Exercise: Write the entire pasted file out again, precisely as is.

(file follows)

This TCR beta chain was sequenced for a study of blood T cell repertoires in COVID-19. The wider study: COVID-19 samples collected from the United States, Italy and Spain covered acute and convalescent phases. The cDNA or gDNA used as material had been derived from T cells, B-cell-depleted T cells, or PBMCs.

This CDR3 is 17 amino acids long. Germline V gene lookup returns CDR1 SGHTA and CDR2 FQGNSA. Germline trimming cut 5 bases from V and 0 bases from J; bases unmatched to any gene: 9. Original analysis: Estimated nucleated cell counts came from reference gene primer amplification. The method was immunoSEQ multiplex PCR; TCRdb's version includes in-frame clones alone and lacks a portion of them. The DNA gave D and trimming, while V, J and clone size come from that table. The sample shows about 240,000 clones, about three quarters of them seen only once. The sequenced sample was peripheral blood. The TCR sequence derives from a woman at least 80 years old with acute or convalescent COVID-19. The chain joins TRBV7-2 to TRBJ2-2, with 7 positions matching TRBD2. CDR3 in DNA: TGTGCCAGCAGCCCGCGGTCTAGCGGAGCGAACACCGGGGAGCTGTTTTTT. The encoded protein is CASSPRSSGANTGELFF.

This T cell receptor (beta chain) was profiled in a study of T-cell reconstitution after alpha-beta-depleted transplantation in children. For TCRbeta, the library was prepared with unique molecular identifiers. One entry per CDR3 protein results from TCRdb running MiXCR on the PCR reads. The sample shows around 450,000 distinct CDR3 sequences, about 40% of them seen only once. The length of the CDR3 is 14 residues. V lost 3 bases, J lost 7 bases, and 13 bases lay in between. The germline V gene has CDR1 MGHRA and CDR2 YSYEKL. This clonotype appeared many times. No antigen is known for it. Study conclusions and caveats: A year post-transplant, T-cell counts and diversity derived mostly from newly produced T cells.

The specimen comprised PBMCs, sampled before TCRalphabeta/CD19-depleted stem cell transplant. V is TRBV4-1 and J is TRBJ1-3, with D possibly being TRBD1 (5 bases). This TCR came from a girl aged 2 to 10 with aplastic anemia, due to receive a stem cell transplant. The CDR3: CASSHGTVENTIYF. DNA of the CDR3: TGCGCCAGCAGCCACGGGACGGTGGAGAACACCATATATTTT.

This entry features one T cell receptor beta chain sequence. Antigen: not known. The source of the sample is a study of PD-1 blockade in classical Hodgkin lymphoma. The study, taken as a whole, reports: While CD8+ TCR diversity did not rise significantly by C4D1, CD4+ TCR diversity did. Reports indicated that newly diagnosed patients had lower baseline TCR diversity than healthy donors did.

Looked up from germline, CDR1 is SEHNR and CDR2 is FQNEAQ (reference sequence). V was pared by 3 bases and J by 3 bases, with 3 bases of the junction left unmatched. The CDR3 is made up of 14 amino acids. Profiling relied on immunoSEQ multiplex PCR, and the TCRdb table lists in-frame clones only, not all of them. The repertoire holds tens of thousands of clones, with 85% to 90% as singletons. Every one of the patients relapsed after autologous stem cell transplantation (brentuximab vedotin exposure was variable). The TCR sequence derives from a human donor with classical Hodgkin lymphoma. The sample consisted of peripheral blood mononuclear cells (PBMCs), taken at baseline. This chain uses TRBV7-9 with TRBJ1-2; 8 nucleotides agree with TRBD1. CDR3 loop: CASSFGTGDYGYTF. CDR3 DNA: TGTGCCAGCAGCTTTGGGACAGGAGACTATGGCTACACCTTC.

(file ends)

This TCR beta chain was sequenced for a study of blood T cell repertoires in COVID-19. The wider study: COVID-19 samples collected from the United States, Italy and Spain covered acute and convalescent phases. The cDNA or gDNA used as material had been derived from T cells, B-cell-depleted T cells, or PBMCs.

This CDR3 is 17 amino acids long. Germline V gene lookup returns CDR1 SGHTA and CDR2 FQGNSA. Germline trimming cut 5 bases from V and 0 bases from J; bases unmatched to any gene: 9. Original analysis: Estimated nucleated cell counts came from reference gene primer amplification. The method was immunoSEQ multiplex PCR; TCRdb's version includes in-frame clones alone and lacks a portion of them. The DNA gave D and trimming, while V, J and clone size come from that table. The sample shows about 240,000 clones, about three quarters of them seen only once. The sequenced sample was peripheral blood. The TCR sequence derives from a woman at least 80 years old with acute or convalescent COVID-19. The chain joins TRBV7-2 to TRBJ2-2, with 7 positions matching TRBD2. CDR3 in DNA: TGTGCCAGCAGCCCGCGGTCTAGCGGAGCGAACACCGGGGAGCTGTTTTTT. The encoded protein is CASSPRSSGANTGELFF.

This T cell receptor (beta chain) was profiled in a study of T-cell reconstitution after alpha-beta-depleted transplantation in children. For TCRbeta, the library was prepared with unique molecular identifiers. One entry per CDR3 protein results from TCRdb running MiXCR on the PCR reads. The sample shows around 450,000 distinct CDR3 sequences, about 40% of them seen only once. The length of the CDR3 is 14 residues. V lost 3 bases, J lost 7 bases, and 13 bases lay in between. The germline V gene has CDR1 MGHRA and CDR2 YSYEKL. This clonotype appeared many times. No antigen is known for it. Study conclusions and caveats: A year post-transplant, T-cell counts and diversity derived mostly from newly produced T cells.

The specimen comprised PBMCs, sampled before TCRalphabeta/CD19-depleted stem cell transplant. V is TRBV4-1 and J is TRBJ1-3, with D possibly being TRBD1 (5 bases). This TCR came from a girl aged 2 to 10 with aplastic anemia, due to receive a stem cell transplant. The CDR3: CASSHGTVENTIYF. DNA of the CDR3: TGCGCCAGCAGCCACGGGACGGTGGAGAACACCATATATTTT.

This entry features one T cell receptor beta chain sequence. Antigen: not known. The source of the sample is a study of PD-1 blockade in classical Hodgkin lymphoma. The study, taken as a whole, reports: While CD8+ TCR diversity did not rise significantly by C4D1, CD4+ TCR diversity did. Reports indicated that newly diagnosed patients had lower baseline TCR diversity than healthy donors did.

Looked up from germline, CDR1 is SEHNR and CDR2 is FQNEAQ (reference sequence). V was pared by 3 bases and J by 3 bases, with 3 bases of the junction left unmatched. The CDR3 is made up of 14 amino acids. Profiling relied on immunoSEQ multiplex PCR, and the TCRdb table lists in-frame clones only, not all of them. The repertoire holds tens of thousands of clones, with 85% to 90% as singletons. Every one of the patients relapsed after autologous stem cell transplantation (brentuximab vedotin exposure was variable). The TCR sequence derives from a human donor with classical Hodgkin lymphoma. The sample consisted of peripheral blood mononuclear cells (PBMCs), taken at baseline. This chain uses TRBV7-9 with TRBJ1-2; 8 nucleotides agree with TRBD1. CDR3 loop: CASSFGTGDYGYTF. CDR3 DNA: TGTGCCAGCAGCTTTGGGACAGGAGACTATGGCTACACCTTC.